BLOG

What’s on Employees’ Minds? Employee Rights, Pay, & Government Regulation

Most jurors are employed, either as contractors, employees, or self-employed.  What are their workplace concerns these days?  Do they feel protected?  Do they believe their pay is fair? Understanding how jurors’ employment needs and concerns have changed (or not changed) is critical in assessing the risks in your employment litigation.  Will jurors identify with the […]

Defending Premises Liability Cases with Video Surveillance Footage

While you can’t bank your whole case on a short video clip, the presence of “hard” video evidence jurors can see with their own eyes is much more persuasive than being told what happened.  (Especially when they’re being told by two different lawyers or experts with opposing motives and viewpoints.) To that extent, jurors really […]

What Analogies Can I Use to Explain My Case to a Jury?

When working on trial strategy with a client, it is almost inevitable that he or she will ask, “What analogy can I use to help the jury understand X?”  Then, the trial attorneys, in-house counsel, and anyone else in the room will begin tossing around various analogies – most of which sound like great ideas […]

Trial Graphics: Top Six Ways to Get More Out of a Limited Budget

The importance of adding a visual component in the courtroom cannot be understated. Our research shows that comprehension and retention of trial themes is enhanced by the incorporation of effective visuals. Well-designed demonstratives can reinforce your case themes, reduce case ambiguities, and ensure consistency, coherence, and comprehension of your message. With so many variables, ideas, […]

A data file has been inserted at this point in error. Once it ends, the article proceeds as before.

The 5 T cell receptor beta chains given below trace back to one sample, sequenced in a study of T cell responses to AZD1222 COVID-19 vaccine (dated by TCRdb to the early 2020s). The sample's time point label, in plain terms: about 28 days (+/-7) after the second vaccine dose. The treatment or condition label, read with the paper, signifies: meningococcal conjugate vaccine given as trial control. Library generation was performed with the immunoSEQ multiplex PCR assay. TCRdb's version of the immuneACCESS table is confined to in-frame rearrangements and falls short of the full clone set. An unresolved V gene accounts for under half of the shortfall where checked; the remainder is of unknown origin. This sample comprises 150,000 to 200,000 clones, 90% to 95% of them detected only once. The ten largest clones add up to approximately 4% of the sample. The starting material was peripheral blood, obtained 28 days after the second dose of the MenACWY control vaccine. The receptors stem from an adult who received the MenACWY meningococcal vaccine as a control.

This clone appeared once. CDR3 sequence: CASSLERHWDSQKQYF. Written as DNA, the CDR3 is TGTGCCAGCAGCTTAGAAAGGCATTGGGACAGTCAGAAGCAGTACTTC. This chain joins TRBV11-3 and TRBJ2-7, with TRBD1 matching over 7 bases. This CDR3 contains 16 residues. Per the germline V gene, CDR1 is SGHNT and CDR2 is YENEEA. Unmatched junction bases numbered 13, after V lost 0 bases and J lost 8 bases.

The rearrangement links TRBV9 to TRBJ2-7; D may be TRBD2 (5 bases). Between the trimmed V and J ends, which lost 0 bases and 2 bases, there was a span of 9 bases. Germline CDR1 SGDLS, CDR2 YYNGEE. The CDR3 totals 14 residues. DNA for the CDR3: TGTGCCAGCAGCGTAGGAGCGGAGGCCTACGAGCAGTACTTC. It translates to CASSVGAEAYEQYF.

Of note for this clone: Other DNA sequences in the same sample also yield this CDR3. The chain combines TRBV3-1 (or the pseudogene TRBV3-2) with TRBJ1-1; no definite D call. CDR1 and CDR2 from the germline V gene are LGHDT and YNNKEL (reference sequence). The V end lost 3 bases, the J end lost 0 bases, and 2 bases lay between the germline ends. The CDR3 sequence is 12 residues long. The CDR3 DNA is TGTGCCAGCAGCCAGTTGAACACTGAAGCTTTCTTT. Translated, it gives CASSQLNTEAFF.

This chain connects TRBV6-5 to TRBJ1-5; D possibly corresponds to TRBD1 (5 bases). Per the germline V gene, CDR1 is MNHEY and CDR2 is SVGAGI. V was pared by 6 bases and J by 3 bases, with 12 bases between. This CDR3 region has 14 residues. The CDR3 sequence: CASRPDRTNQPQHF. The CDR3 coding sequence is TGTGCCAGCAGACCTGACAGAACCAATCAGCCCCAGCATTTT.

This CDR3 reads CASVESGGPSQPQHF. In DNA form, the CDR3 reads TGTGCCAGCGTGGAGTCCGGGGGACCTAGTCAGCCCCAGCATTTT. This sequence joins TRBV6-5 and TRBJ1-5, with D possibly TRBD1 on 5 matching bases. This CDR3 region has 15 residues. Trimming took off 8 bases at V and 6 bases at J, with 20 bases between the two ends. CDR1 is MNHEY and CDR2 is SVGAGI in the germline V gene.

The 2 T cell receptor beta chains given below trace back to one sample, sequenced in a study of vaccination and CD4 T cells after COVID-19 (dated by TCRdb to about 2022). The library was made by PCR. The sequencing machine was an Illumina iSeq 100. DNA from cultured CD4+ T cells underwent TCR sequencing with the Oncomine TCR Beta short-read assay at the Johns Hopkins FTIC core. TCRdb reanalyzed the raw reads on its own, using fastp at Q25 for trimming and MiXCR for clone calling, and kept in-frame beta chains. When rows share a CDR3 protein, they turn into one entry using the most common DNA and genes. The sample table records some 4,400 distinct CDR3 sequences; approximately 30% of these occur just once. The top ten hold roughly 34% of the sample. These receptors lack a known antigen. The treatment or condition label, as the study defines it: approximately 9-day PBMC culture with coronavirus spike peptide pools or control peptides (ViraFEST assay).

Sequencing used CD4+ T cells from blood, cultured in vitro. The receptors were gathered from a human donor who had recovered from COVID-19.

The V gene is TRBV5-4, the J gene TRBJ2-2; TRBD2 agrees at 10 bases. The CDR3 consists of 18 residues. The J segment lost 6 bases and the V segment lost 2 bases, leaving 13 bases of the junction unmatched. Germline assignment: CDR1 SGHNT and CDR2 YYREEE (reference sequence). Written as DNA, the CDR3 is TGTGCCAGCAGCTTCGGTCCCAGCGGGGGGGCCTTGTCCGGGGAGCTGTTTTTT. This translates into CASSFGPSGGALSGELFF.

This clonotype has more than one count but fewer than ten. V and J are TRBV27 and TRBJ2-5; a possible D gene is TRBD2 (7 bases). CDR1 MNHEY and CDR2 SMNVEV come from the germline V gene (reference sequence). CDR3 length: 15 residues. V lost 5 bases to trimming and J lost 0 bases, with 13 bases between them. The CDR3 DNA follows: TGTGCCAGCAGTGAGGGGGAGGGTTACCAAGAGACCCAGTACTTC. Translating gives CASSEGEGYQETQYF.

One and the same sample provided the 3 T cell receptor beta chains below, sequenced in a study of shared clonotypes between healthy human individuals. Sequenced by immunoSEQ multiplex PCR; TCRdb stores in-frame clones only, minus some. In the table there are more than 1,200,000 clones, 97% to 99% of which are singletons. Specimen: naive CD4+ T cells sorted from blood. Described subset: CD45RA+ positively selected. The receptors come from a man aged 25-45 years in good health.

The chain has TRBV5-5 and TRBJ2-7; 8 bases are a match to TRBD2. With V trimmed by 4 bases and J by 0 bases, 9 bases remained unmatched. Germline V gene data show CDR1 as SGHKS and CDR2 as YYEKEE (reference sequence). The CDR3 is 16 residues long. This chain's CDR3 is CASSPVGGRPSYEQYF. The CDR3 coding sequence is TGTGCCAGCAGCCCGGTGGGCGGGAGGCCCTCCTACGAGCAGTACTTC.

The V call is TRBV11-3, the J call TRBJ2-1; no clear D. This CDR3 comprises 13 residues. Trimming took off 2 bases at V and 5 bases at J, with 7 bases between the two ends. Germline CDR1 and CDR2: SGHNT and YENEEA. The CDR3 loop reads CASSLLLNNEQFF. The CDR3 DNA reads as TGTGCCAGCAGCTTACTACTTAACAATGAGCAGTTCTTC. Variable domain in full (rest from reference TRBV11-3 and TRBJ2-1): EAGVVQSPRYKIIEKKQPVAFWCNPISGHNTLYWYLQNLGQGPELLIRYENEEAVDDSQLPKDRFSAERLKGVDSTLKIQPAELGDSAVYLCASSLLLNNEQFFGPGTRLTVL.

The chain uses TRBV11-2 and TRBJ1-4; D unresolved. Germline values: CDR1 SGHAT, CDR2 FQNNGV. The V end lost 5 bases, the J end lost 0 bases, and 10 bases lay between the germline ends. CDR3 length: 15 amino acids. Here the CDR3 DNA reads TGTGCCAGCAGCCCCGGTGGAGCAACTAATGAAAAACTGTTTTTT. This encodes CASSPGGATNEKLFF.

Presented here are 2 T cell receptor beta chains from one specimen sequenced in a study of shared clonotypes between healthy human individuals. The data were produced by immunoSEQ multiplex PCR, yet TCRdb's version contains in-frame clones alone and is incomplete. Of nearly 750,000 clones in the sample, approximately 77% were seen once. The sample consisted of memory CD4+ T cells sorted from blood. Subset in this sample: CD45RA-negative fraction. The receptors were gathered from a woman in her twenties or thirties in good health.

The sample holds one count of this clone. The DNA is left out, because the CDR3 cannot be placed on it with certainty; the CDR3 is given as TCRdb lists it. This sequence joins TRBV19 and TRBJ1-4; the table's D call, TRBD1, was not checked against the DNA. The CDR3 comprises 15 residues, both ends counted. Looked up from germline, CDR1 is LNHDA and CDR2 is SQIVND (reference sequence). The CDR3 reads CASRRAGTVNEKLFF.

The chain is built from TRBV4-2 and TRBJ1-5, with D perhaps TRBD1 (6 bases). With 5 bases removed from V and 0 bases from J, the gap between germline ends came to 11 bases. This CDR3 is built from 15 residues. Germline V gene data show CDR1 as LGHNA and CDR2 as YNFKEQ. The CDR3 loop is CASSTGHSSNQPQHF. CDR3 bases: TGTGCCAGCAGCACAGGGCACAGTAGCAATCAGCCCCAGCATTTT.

Should My Client Say “I’m Sorry”?

As a corporate defendant, does it help or hurt to apologize for past conduct?  Does it show weakness?  Fault?  Honesty?  Sincerity? Well, it all depends on the case.  Just take a look at mock jurors’ very different reactions to two different defendants saying, “We’re sorry.” Juror A:  “They have done nothing to address the problems […]

Does Court-Provided Audiovisual Equipment Help or Hinder?

Courtrooms new and old across the United States are being outfitted with some of the latest audiovisual equipment.  Lots of time and money have been spent planning the best equipment to install, where to install it and how the judge will control it. With that said, the setup is often designed around the judge’s view […]

Why Storytelling is Your Best Defense

The Problem As we know all too well, plaintiffs often have a ready-made underdog tale in civil trials:  David (their client) against Goliath (your client).  And nobody roots for Goliath. That’s strike one against you, before you even start.  Add in the fact that many jurors assume your client must have done something wrong if […]

A Millennial Could Be Your Next Jury Foreperson

Millennials – the generation born between roughly 1980 and 2000 – are showing up in large numbers to perform their civic duty.  In fact, this year alone we’ve had several trials in which the post-hardship jury pool was nearly 50% or more Millennial after hardships.  More importantly, in two very recent trials, a Millennial served […]

How Do I Get Jurors to Reveal Their Biases?

As we’ve discussed elsewhere, it is important to use voir dire as a tool for identifying your worst jurors while hiding you best jurors, and eliciting bias and obtaining cause challenges should be the primary objective.  In a previous blog, we offered techniques for cause sequencing, which is the series of questions that will lead […]

How Can I Explain How a Machine Works to a Jury?

Many attorneys have been faced with the challenge of teaching a jury how a complex machine works.  This challenge is common in intellectual property disputes, but also appears in personal injury litigation and other matters.  In cases such as these, juror comprehension can be difficult to achieve due to lack of familiarity with the subject […]

« PREVIOUS